$split = $data -split ("{0}" -f "~~")
                Write-Host ("{0} >> {1}: {2}" -f (Get-Date).ToString(),$split[0],$split[1])
            }
            {$_.Startswith("~D")} {
                #Disconnect
                Write-Host ("{0} >> {1} has disconnected from the server" -f (Get-Date).ToString(),$_.SubString(2))
            }
            {$_.StartsWith("~C")} {
                #Connect
                Write-Host ("{0} >> {1} has connected to the server" -f (Get-Date).ToString(),$_.SubString(2))            
            }
            Default {
                Write-Host ("{0} >> {1}" -f (Get-Date).ToString(),$_)
            }
        }        
        #Broadcast message
        $Clienthash.GetEnumerator() | ForEach {
            $Broadcast = $Clienthash[$_.Name]
            $broadcastStream = $broadcast.GetStream()
            $string = $Message
            $broadcastbyte = ([text.encoding]::ASCII).GetBytes($String)
            $broadcastStream.Write($broadcastbyte,0,$broadcastbyte.Length)
            $broadcastStream.Flush()            
        }
    }
}

This is the last timer event set up on the server and this one handles all of the message traffic and broadcasting of messages to all connected clients as well as displaying each message on the console running the server script. A check is performed each second to see if there are messages queued up and ready for sending to other clients. Once a message is queued up, it then begins the process of first dequeueing the message and then deciding what type of message has been sent. I decided to use the “~” followed by a letter which makes it easier to determine what type of message it is via using Substring() method.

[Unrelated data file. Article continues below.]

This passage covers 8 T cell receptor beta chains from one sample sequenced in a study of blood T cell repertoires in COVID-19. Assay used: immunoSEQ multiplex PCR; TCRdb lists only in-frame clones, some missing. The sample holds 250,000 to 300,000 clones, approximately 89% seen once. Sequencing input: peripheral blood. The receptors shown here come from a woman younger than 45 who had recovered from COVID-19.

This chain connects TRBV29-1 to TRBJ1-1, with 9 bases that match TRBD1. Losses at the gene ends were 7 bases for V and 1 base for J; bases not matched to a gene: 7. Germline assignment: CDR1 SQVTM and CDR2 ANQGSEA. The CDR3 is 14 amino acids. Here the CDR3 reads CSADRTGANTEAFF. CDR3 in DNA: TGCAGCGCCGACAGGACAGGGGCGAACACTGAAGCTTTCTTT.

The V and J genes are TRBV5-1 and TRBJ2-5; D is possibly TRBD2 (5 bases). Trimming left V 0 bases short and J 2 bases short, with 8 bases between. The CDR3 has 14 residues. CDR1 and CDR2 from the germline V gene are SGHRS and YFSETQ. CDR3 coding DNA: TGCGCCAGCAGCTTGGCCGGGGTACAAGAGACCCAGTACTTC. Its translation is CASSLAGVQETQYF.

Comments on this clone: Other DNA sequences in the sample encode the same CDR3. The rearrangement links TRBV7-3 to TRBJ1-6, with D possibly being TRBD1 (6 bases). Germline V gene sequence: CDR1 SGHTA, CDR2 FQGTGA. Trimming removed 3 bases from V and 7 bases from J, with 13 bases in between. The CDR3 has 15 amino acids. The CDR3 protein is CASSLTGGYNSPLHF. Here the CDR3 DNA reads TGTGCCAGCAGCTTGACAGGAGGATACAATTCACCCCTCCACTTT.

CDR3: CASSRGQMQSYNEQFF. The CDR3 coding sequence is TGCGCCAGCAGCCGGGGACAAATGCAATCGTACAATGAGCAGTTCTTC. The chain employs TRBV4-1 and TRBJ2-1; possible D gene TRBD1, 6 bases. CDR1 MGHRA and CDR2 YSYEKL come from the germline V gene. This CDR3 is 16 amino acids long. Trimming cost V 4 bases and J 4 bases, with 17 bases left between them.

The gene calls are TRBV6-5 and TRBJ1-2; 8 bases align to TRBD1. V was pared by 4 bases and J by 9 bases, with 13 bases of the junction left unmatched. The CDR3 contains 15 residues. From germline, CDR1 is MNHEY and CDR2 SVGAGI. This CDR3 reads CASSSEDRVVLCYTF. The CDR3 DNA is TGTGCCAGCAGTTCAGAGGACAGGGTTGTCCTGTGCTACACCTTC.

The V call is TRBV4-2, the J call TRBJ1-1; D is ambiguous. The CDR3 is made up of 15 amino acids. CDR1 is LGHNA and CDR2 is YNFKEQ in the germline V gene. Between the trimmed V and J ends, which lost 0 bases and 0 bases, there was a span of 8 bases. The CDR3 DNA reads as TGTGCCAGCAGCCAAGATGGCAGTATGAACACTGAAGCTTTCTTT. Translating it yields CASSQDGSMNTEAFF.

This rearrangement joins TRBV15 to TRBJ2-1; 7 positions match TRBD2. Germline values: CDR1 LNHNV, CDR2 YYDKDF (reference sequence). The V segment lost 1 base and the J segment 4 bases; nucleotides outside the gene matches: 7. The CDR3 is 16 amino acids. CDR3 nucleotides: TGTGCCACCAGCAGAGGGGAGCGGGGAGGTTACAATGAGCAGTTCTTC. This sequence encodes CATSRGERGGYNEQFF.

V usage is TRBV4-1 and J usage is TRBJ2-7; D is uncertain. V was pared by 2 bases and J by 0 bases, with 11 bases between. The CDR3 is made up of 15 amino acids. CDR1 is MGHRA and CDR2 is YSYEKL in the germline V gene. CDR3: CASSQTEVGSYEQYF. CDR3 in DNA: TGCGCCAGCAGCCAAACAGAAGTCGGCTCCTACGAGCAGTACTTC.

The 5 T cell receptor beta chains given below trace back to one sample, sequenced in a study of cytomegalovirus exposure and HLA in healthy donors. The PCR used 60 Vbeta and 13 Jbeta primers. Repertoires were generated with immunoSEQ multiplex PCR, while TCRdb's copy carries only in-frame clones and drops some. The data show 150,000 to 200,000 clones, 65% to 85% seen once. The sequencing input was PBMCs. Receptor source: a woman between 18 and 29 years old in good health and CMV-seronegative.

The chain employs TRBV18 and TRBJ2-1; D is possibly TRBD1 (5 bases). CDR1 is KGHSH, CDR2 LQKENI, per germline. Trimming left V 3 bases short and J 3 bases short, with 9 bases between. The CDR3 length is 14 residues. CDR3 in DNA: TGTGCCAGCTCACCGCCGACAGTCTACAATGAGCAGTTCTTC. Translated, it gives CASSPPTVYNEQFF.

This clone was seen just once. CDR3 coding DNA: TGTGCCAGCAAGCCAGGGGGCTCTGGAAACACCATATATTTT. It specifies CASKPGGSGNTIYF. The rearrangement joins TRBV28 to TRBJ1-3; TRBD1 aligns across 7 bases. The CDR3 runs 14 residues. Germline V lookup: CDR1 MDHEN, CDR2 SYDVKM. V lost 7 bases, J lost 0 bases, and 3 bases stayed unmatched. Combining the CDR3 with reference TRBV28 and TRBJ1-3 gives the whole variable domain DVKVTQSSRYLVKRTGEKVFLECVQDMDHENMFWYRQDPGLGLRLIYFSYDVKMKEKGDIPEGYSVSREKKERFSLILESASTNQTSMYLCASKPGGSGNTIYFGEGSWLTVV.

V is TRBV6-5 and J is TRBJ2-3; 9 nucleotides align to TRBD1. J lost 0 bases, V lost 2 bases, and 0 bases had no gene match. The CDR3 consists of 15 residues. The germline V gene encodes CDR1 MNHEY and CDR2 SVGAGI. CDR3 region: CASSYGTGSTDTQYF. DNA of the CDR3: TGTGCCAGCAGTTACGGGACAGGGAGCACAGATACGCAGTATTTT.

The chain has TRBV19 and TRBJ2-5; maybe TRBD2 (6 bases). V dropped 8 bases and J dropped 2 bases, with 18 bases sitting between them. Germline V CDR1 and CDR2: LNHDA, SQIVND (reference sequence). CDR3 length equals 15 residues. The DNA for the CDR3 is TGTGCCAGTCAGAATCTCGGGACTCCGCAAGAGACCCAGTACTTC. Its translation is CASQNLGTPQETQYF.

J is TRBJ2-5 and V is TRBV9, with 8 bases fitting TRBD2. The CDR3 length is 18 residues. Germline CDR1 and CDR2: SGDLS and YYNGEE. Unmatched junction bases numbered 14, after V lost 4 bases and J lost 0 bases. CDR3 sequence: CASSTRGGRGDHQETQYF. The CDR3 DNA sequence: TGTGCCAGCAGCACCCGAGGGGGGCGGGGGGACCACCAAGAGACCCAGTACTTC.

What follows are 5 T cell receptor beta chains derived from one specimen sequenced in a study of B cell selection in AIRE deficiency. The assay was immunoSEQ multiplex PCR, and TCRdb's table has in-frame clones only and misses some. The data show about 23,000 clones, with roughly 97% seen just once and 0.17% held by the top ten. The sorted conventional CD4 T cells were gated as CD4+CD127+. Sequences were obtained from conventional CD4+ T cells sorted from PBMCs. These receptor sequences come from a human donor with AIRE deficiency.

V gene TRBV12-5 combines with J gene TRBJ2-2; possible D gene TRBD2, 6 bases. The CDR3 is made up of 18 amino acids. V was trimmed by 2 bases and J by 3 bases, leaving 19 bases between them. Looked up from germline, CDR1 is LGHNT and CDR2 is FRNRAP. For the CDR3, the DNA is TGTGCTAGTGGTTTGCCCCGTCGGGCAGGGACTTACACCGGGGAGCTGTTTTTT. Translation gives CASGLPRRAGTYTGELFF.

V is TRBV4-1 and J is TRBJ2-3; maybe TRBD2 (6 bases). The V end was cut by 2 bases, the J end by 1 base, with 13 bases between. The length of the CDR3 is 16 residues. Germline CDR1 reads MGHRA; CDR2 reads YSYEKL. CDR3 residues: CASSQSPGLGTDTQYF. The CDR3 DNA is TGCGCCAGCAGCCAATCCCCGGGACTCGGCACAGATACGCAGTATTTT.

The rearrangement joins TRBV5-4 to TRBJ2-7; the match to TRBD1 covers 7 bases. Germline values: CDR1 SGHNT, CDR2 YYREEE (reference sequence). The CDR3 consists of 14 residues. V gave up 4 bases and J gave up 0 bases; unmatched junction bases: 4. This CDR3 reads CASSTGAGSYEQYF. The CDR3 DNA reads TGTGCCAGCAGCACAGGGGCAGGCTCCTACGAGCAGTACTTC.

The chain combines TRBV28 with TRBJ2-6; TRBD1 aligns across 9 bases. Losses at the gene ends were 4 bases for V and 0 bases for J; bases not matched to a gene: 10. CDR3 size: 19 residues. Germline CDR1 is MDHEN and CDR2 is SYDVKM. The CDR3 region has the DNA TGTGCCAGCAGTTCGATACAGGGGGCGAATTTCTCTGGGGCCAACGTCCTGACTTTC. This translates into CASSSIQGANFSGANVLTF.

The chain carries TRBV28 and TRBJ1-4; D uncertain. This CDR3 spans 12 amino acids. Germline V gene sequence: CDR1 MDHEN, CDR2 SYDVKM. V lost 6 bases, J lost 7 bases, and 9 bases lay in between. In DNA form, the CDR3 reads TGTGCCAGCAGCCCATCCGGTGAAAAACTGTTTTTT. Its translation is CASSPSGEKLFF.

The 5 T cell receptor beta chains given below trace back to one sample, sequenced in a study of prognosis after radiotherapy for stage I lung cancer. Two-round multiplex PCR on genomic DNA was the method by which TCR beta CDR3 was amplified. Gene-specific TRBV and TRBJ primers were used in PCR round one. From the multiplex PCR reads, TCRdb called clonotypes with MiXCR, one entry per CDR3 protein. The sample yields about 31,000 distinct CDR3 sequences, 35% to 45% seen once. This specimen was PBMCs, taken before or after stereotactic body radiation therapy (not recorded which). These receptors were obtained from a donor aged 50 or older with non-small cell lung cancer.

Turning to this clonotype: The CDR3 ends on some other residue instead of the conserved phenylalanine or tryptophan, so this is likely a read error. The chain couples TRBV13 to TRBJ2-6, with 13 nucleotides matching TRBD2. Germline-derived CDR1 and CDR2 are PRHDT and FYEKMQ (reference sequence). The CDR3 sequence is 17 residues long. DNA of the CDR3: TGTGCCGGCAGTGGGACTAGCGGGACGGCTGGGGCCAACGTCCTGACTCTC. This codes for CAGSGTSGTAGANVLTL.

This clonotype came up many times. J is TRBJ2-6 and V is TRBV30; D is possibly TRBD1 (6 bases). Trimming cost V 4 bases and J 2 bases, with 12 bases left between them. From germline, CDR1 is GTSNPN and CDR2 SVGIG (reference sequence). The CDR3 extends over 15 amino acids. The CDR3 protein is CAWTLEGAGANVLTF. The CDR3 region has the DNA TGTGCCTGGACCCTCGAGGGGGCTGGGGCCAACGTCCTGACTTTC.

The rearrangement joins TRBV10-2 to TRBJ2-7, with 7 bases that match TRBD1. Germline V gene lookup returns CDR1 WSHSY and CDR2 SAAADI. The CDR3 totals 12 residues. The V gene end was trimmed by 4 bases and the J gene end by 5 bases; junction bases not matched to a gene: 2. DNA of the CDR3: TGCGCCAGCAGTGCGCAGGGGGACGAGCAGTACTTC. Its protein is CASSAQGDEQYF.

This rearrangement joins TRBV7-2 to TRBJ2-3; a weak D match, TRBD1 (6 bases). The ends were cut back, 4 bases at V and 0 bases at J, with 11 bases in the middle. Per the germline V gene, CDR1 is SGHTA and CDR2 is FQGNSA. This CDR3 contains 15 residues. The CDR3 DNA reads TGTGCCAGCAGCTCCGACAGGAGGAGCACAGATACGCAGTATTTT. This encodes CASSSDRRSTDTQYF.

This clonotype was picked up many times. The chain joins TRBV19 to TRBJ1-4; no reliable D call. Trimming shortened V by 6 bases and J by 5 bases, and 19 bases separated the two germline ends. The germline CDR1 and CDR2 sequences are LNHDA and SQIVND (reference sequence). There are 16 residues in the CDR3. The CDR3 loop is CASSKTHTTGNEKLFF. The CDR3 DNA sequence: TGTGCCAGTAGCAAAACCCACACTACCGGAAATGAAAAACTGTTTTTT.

1. ~D
    1. Used for Disconnected clients
  2. ~C
    1. Used for incoming client connections
  3. ~M
    1. Used for messages being sent from clients to other clients

Once the type of message is determined, then some parsing is used to first remove the first 2 characters that were used to determine the type of message. Then it determines what the username and message is by using the –Split operator. I chose “~~” as the likelihood of it ever being in a message was a risk that I could accept. Although looking back now, I will probably change it to use LastIndexOf() instead to better ensure that nothing crazy will happen. Smile

Once the message has been split up, I then broadcast the message to all clients by using the $ClientHash synced hashtable and created an object to send the stream of bytes to each client and flushing the stream afterwards. Before the data can be streamed, it must first be converted to bytes, which is what the  Write() method will accept. This continues until all clients have received the message.

$Timer.Start()

#Initial runspace creation to set up server listener 
$newRunspace = [RunSpaceFactory]::CreateRunspace()
$newRunspace.Open()
$newRunspace.SessionStateProxy.setVariable("sharedData", $sharedData)
$newPowerShell = [PowerShell]::Create()
$newPowerShell.Runspace = $newRunspace
$sb = {
 $Listener = [System.Net.Sockets.TcpListener]15600
 $listener.Start()
 [console]::WriteLine("{0} >> Server Started" -f (Get-Date).ToString())
 while($true) {
    [byte[]]$byte = New-Object byte[] 1024
    $client = $listener.AcceptTcpClient()
    $stream = $client.GetStream()
    Do {
        #Write-Host 'Processing Data'
        Write-Verbose ("Bytes Left: {0}" -f $Client.Available)
        $Return = $stream.Read($byte, 0, $byte.Length)